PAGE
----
At the time of the offense, 21 U.S.C. § 841(b)(1)(A) could be violated by a conspiracy to distribute either 5 kilograms of cocaine or 50 grams of crack cocaine. Although the Second Superseding Indictment specified the requisite threshold amount for both substances, at the time, a defendant could be convicted with proof of either substance in the quantity specified. The defendant was sentenced to the statutorily required 240 months, followed by ten years of supervised release. But for this statutorily required sentence, the defendant's guideline range would have been 188 to 235 months.
The government argues that since the defendant pleaded guilty to Count 1—which contained references to the threshold amounts of both powder cocaine and crack cocaine—his sentence should not be disturbed. The court respectfully disagrees.
At the Rule 11 colloquy proceeding to accept the defendant's plea, the defendant agreed to plead guilty to Count 1, but the Plea Agreement does not specify which prong of the § 841(b)(1(A) substances (cocaine or crack cocaine) the defendant was admitting to. It is clear that the parties knew how to make stipulations because there are other stipulations contained in the Plea Agreement.
Also during the Rule 11 hearing, this court described the essential elements the government would have been required to prove in order to convict the defendant on Count 1. In doing so, the court stressed that the two threshold quantities could be considered in the alternative, and made it clear that the defendant could be convicted with proof of either of the required thresholds. The defendant indicated that he understood the essential elements of Count 1 that the government would be required to prove.
Later in the proceeding, when the court asked the defendant to state in his own words what he did to commit the crime, the defendant stated: "I admit to knowing and possession and distribution of 50 grams or more of cocaine with others in connection with the 22 people in this case." (ECF No. 971 at 36). This court followed up with a question: "You admit that you had that much in your possession at one time, 50 grams or more?" The defendant indicated in the affirmative.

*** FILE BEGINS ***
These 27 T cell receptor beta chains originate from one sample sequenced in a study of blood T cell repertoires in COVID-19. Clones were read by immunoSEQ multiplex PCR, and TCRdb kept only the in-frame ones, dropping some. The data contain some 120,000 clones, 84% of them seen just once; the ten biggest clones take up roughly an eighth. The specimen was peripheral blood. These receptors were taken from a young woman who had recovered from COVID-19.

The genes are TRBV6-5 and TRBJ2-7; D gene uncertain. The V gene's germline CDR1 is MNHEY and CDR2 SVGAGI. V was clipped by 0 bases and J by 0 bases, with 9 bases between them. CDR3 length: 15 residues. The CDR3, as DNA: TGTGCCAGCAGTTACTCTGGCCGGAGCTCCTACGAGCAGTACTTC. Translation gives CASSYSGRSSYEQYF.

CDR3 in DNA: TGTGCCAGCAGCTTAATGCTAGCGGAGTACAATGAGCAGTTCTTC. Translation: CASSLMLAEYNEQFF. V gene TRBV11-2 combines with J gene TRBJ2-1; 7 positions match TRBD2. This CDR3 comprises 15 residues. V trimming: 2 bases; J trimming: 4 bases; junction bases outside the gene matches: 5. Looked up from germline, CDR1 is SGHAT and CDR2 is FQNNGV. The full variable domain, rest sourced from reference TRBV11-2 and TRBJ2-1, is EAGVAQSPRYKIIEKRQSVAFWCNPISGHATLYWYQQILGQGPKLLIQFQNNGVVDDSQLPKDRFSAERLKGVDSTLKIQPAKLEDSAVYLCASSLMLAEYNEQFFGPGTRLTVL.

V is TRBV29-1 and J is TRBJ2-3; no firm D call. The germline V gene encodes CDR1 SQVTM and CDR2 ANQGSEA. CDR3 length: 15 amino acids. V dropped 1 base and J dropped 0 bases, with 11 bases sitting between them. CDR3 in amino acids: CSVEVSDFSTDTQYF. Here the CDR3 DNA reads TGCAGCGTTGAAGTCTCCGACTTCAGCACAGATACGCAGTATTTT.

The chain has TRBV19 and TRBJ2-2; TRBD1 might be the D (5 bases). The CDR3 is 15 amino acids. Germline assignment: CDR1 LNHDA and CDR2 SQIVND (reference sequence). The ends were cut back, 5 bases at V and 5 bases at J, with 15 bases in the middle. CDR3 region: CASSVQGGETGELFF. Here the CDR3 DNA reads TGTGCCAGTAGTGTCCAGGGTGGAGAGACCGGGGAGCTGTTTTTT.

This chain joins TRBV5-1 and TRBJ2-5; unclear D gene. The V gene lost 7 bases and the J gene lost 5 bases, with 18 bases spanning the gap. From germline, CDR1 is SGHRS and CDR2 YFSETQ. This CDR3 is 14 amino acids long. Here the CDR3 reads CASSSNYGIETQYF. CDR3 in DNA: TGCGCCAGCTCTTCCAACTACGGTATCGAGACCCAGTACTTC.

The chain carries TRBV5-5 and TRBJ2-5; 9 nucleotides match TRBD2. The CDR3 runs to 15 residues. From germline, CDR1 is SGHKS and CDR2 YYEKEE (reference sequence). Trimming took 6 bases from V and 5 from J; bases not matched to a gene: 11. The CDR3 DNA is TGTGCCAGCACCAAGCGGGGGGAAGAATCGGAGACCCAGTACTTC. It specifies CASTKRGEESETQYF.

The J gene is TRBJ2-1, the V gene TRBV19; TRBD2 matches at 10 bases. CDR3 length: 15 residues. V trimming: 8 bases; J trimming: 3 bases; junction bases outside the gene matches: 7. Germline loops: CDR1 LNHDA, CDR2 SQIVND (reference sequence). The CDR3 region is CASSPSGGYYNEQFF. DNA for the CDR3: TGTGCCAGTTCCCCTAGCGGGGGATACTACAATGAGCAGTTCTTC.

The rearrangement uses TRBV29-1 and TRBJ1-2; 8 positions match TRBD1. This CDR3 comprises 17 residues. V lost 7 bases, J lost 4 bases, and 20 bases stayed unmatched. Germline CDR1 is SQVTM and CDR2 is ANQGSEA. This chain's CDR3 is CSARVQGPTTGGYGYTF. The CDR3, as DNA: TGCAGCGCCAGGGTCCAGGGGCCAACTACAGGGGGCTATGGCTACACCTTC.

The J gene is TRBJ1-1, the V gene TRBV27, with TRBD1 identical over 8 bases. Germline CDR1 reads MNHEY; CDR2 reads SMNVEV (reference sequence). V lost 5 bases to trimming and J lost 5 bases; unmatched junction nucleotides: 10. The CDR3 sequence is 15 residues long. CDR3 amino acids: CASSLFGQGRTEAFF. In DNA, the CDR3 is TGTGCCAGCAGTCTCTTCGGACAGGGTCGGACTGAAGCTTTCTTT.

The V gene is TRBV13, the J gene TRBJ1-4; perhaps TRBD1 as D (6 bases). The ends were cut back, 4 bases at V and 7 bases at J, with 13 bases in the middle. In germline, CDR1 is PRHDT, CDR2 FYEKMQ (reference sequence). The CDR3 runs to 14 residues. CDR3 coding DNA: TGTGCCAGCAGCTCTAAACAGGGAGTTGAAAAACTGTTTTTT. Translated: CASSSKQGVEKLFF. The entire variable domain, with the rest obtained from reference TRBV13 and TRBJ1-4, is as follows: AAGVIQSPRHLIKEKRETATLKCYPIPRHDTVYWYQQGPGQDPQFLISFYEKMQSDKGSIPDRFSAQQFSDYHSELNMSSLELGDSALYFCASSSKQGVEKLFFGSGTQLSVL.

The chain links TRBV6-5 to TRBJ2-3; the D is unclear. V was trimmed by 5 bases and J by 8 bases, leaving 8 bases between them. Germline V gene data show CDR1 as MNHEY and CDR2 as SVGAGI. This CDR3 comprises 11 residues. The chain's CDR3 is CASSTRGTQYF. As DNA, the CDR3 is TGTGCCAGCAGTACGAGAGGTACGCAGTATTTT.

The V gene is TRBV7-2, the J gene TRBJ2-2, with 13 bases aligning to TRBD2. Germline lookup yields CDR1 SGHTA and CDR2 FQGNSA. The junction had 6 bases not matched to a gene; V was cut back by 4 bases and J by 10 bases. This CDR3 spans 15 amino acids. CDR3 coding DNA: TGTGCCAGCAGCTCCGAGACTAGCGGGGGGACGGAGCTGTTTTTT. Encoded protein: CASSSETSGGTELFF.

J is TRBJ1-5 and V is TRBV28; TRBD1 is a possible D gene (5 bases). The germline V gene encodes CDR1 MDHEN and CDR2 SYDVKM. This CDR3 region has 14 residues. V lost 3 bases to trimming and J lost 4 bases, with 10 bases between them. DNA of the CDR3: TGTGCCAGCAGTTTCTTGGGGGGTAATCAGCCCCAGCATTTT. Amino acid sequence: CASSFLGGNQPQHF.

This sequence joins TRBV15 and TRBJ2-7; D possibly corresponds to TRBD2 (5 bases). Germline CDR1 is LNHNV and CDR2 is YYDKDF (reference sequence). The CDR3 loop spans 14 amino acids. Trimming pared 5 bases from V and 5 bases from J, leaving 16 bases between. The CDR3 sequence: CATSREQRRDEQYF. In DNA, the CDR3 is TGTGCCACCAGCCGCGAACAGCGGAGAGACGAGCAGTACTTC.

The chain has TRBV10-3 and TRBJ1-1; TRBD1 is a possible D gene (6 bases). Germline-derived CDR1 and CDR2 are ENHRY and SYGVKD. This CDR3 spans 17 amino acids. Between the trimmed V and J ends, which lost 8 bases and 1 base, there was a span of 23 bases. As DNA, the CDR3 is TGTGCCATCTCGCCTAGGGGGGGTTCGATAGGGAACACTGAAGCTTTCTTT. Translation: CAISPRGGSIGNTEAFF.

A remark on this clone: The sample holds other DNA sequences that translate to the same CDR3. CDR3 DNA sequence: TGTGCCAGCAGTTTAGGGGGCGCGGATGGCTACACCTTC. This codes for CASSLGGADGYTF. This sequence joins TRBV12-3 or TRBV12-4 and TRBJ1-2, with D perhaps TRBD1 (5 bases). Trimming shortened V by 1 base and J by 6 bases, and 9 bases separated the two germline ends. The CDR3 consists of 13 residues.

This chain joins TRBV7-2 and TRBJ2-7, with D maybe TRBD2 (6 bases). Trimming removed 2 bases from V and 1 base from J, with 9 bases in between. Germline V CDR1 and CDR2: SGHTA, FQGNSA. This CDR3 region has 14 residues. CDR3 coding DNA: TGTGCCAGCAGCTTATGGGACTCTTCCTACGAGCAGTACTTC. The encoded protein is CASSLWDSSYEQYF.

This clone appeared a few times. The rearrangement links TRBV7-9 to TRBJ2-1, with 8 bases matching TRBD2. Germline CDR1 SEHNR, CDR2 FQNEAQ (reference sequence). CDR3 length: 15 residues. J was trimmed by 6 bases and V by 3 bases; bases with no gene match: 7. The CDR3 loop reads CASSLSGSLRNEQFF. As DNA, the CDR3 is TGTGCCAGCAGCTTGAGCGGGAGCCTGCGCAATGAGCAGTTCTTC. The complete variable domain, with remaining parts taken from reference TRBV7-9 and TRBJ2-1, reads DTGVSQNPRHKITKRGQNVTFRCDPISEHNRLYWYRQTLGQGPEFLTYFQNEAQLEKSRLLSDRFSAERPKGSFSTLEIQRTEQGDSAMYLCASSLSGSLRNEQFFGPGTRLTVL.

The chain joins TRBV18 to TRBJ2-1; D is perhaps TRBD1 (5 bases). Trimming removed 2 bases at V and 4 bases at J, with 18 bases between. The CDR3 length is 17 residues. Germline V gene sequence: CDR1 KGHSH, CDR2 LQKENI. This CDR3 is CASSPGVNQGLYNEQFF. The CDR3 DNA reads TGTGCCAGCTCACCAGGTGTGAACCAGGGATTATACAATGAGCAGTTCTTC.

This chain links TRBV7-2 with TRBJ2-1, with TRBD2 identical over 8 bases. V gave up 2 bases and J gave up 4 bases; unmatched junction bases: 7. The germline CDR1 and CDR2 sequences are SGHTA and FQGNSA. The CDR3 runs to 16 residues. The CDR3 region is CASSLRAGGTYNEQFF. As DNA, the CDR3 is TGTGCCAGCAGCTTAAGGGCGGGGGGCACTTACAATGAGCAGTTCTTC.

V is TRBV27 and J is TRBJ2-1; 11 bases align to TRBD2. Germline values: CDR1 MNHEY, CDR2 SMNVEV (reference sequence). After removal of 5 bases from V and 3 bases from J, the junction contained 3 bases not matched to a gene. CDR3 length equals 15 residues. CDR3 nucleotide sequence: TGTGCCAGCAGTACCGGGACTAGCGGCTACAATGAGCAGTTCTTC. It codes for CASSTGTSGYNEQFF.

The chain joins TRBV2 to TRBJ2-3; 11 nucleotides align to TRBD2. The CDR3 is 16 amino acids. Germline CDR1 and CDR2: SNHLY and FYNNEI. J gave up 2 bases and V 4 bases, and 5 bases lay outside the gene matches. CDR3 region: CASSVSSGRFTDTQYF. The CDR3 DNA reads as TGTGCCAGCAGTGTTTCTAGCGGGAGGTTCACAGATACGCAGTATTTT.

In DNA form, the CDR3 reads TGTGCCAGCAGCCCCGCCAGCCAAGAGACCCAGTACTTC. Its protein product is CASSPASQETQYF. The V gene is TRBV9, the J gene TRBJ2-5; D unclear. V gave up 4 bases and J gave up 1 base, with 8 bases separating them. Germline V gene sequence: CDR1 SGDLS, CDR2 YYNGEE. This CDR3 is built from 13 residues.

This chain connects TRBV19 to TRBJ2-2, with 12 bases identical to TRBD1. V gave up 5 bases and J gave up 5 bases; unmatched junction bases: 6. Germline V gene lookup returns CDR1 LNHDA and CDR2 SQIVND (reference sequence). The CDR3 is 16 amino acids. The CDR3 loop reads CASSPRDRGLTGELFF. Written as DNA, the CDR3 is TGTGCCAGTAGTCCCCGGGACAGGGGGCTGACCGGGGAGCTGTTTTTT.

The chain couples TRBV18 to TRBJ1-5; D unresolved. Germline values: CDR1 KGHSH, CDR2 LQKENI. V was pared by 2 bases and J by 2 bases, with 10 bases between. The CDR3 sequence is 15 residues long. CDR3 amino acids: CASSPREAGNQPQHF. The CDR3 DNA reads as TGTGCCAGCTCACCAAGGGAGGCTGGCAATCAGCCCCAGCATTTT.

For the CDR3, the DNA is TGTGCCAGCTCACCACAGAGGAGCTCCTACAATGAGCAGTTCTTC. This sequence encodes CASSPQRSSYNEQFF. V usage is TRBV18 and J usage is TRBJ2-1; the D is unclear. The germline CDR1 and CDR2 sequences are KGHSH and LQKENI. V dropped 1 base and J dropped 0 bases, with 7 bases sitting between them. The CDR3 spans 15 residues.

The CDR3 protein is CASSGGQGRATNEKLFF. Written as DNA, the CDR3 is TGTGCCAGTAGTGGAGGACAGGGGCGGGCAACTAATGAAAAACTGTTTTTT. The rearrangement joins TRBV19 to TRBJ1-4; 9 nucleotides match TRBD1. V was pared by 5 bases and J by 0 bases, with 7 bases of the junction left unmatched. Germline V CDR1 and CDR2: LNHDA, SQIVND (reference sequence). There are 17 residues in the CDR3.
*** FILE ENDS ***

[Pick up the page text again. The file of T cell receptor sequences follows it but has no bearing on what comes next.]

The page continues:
Then, when the government's FBI case agent, Rodney Crawford, was asked to summarize the evidence the government had collected in its investigation and would be prepared to go forward and prove at trial, Agent Crawford's recitation related only to crack cocaine. Specifically, Agent Crawford said:
Yes, sir. As to Mr. Hassan Richardson, the government would call at least seven witnesses that would testify that Mr. Richardson received crack cocaine from the same sources of supply as other individuals in this conspiracy. We would also show three substantive counts, one for January 19, 2007 that were conducted at the direction of the FBI using a cooperating witness, they were audio and/or video recorded, in which Mr. Richardson on January 19, 2007 distributed 7.87 grams of crack cocaine to a cooperating witness, and on January 22, 2007 Mr. Richardson distributed 16.4 grams of crack cocaine, and on January 23, 2007 Mr. Richardson distributed 11.6 grams of crack cocaine.
(Id. at 39-40).